Washington: Hydrogen has unparalleled potential as a low cost eco-friendly fuel, but it is expensive to produce.
Now, researchers from Princeton and Rutgers Universities have edged a step closer to harnessing nature to produce hydrogen for us.
The team, led by Annabella Selloni, a Princeton chemistry professor, takes inspiration from bugs that make hydrogen from water using enzymes called di-iron hydrogenases, according to a Princeton statement.
Selloni`s team uses computer models to figure out how to incorporate the magic of these enzymes into the design of practical synthetic catalysts that humans can use to produce hydrogen from water cheaply.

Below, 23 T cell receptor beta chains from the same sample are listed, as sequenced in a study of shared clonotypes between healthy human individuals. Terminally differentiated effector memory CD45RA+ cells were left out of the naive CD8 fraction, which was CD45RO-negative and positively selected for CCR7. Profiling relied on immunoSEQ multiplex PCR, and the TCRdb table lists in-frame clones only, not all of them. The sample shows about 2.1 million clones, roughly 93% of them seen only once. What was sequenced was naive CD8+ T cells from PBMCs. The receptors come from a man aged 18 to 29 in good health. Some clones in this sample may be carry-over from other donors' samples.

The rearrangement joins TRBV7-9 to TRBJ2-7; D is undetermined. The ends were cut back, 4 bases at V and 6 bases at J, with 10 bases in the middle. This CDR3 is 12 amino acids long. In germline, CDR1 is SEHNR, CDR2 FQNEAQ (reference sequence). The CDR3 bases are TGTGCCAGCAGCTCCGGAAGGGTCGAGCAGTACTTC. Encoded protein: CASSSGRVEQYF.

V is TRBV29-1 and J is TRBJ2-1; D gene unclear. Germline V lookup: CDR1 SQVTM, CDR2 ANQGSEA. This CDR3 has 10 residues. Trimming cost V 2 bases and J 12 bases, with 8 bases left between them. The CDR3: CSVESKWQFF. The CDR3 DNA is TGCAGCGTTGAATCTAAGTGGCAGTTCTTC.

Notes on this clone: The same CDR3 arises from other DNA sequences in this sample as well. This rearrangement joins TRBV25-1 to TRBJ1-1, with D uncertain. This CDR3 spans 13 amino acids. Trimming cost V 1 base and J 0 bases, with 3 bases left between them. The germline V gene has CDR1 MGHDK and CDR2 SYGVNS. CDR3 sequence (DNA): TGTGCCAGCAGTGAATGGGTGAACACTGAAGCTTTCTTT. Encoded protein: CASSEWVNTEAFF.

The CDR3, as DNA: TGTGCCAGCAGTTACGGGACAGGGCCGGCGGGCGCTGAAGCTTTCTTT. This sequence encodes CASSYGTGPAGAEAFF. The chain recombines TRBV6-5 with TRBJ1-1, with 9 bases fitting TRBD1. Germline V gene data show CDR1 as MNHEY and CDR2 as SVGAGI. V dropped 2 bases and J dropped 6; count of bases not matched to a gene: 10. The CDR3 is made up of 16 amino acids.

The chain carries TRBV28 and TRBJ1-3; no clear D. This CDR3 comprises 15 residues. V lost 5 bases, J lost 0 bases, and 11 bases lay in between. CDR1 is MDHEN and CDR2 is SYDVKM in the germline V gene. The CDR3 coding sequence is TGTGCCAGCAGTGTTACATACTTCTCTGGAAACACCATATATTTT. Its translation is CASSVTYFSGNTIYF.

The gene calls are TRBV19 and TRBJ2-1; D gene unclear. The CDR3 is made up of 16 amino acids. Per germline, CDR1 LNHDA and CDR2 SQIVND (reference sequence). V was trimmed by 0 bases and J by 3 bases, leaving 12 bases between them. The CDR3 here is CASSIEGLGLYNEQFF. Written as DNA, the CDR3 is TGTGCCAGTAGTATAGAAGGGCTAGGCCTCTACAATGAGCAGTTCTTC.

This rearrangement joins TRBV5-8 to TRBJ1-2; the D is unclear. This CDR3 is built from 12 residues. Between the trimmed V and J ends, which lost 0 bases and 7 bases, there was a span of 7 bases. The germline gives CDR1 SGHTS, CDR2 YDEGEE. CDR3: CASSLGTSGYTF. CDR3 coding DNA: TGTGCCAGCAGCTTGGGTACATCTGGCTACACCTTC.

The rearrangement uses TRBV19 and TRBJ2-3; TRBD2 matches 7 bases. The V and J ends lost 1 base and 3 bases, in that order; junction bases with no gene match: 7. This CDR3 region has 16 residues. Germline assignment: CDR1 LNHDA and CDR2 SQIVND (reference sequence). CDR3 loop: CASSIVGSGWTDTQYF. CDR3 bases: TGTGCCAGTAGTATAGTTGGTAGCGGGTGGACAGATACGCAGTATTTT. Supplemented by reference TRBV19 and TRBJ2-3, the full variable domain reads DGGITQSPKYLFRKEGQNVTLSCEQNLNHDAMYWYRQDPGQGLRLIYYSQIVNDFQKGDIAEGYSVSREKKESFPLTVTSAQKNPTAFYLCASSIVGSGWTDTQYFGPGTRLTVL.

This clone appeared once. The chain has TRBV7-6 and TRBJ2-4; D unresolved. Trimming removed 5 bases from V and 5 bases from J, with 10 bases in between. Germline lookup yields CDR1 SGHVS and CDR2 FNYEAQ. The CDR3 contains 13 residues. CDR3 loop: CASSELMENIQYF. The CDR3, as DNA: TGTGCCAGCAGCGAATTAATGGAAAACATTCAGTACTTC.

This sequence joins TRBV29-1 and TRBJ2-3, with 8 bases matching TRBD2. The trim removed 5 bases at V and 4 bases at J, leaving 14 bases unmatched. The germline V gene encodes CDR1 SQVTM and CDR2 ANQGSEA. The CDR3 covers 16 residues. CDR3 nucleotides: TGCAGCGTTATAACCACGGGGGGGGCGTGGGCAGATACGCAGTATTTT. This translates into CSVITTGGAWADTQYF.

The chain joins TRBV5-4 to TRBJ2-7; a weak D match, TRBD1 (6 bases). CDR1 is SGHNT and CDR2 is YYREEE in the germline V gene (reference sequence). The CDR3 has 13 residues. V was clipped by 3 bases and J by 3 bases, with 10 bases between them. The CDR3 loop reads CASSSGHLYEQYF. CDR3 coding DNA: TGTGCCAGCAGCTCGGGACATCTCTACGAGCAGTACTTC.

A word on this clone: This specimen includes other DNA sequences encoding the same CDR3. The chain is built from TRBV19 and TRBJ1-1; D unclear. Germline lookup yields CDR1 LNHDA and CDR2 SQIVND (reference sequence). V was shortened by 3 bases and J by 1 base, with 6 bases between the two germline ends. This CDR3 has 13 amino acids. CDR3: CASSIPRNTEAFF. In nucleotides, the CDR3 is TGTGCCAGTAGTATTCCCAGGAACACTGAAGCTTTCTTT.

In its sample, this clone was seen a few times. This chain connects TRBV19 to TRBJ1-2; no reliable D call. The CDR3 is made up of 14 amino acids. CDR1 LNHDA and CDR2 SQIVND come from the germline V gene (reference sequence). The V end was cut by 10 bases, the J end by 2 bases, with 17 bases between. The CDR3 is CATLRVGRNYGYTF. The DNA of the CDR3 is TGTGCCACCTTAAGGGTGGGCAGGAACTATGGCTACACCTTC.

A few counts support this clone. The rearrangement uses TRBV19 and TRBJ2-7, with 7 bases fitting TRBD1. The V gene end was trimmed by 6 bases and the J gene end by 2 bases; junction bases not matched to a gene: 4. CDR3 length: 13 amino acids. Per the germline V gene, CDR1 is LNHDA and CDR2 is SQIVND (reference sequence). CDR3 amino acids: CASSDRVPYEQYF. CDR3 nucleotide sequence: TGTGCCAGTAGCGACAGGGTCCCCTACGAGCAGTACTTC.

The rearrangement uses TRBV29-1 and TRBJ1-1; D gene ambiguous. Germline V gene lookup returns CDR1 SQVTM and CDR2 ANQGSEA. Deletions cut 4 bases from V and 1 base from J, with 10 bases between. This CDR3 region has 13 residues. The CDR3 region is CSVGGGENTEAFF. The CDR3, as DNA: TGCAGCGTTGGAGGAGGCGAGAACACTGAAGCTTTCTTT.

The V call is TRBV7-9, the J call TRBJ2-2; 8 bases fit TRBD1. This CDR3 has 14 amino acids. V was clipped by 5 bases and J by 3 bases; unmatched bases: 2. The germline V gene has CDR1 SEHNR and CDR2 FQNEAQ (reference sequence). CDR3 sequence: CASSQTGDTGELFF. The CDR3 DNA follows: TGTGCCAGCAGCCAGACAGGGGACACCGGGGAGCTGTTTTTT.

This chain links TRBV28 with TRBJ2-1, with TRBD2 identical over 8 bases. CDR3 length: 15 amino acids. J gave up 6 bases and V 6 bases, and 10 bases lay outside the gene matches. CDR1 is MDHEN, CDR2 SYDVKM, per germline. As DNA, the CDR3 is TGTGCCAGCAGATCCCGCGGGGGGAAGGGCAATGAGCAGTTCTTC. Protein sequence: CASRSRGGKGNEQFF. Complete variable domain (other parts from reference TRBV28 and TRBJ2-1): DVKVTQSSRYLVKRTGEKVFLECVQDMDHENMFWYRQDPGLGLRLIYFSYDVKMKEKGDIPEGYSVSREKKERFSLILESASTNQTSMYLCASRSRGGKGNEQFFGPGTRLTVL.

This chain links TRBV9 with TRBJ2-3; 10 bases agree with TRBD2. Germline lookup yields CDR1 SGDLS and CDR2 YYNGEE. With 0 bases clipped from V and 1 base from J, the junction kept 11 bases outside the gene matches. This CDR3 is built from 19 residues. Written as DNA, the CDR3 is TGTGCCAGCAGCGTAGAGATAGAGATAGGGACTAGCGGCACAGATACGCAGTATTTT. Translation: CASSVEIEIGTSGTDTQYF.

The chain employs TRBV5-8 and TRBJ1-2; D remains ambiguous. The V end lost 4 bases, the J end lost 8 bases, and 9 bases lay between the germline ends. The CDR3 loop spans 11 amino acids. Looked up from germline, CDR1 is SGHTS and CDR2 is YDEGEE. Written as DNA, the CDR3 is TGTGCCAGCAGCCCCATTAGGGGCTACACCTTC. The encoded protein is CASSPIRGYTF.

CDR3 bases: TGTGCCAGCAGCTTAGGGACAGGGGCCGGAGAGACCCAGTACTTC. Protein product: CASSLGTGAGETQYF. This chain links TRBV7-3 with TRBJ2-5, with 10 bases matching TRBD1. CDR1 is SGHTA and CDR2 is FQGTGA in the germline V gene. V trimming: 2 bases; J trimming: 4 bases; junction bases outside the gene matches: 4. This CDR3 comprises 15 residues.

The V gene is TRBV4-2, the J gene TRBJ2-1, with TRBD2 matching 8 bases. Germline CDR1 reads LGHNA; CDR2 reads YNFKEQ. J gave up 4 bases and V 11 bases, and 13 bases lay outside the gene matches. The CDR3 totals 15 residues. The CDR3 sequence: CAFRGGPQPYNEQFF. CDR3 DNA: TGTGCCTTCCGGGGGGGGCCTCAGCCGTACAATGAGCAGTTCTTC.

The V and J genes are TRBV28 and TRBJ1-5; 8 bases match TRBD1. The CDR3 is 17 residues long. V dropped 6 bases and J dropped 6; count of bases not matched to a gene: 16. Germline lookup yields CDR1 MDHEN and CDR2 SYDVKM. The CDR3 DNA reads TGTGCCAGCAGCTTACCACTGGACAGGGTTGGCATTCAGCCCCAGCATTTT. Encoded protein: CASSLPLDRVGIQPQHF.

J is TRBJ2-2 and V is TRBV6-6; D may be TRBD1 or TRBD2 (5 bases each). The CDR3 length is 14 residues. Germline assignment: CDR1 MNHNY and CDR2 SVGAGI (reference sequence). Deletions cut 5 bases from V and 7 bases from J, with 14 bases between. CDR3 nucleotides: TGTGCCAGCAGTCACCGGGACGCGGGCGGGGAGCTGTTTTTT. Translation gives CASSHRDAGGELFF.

The catalysts designed so far are susceptible to poisoning by the oxygen present during the reaction. By making changes to the catalyst to improve the stability of the structure in water, the researchers found that they had also created a catalyst that is tolerant to oxygen without sacrificing efficiency.
What is more, their artificial catalyst could be made from abundant and cheap components, such as iron, indicating that the catalyst could be a cost-effective way of producing hydrogen.